The American Federation of Teachers has launched a l0-part television series, "Inside Your Schools," hosted each time by a different teacher.
The half-hour program, which is written in a news-magazine format, is being aired the first Tuesday of each month at 3 P.M. by The Learning Channel, a cable network that reaches about 3.5 million homes. Replays can be seen at 2:30 P.M. on Thursdays and at noon on Sundays.
One reason for the $250,000 project is "to dispel ignorance" about the schools, says John Stevens, the show's executive producer; another is to present the federation's position on education issues, he said, adding, "Our members want us to tell our side of the story."
Besides the television series, the aft has also scheduled four regional meetings to bring together state and local union leaders with leaders from government, education, and business for talks on the school-reform proposals that have been made in recent national reports.
Sites and dates are: San Francisco, Oct. 14-16; Albany, N.Y., Nov. 11-13; Chicago, Dec. 2-4; and New Orleans, Jan. 13-15. For further information, contact Scott Widmeyer, American Federation of Teachers, 11 Dupont Circle, N.W., Washington, D.C. 20036.
The National Education Association is also turning to television. During September, the association initiated a $1.5-million campaign of 30-second spots promoting funding for the schools.
The commercials appeared 128 times on ABC and NBC during news programs such as "Good Morning America" and "World News Tonight," according to a spokesman.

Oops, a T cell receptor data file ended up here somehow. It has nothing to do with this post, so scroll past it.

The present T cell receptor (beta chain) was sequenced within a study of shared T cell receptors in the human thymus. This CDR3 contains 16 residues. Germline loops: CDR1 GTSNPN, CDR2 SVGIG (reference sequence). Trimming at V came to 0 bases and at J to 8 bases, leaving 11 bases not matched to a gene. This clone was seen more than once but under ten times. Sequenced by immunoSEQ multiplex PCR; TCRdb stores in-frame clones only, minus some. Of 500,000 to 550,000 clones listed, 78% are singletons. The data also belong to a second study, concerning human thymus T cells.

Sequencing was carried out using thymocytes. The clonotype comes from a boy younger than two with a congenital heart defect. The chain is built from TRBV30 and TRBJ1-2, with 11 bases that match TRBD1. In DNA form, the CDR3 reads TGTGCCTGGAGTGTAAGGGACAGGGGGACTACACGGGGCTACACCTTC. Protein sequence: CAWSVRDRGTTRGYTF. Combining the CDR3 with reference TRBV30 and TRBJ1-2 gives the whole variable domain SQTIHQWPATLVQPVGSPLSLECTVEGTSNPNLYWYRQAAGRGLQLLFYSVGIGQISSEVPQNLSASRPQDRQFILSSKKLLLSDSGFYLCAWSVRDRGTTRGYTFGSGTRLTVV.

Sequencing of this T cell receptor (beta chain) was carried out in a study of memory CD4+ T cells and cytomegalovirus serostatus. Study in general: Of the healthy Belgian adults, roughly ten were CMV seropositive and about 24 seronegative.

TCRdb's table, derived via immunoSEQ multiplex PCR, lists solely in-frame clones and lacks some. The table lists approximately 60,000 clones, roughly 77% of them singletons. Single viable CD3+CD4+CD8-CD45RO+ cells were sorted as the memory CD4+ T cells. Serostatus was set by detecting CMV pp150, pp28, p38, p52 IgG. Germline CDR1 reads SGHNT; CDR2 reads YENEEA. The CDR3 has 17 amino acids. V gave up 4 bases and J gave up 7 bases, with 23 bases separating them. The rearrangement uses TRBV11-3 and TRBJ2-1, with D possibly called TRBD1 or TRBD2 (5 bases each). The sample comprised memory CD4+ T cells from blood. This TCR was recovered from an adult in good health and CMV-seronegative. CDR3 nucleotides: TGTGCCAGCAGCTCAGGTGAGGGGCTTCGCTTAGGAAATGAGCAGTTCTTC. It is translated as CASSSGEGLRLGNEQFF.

Georgetown University's School of Languages and Linguistics has begun a new master's degree program for 20 bilingual-education teachers.
The program, funded under a grant of $197,753 from the U.S. Education Department, offers a mixture of classes in Spanish, linguistics, and psychology, said John J. Staczek, assistant dean at the school. The program is open to 10 full-time and 10 part-time students, who receive free tuition and a book allowance. Applicants must be certified teachers with at least two years' teaching experience, he said.
About five years ago, the University of Utah and the Salt Lake City School District launched a small master's degree program for elementary-school teachers. The program allowed district personnel and teachers to play a large role in forming the program's curriculum; district officials team-taught some courses, the superintendent personally approved topics for theses, and teachers designed their own curriculum projects.
Today, the program, called the Cooperative Education Program, is so much in demand that the university has to rotate it between the Salt Lake district and several other districts. "Usually, the university decides everything," said one participant. "Here, they accept ideas from the people involved."--ha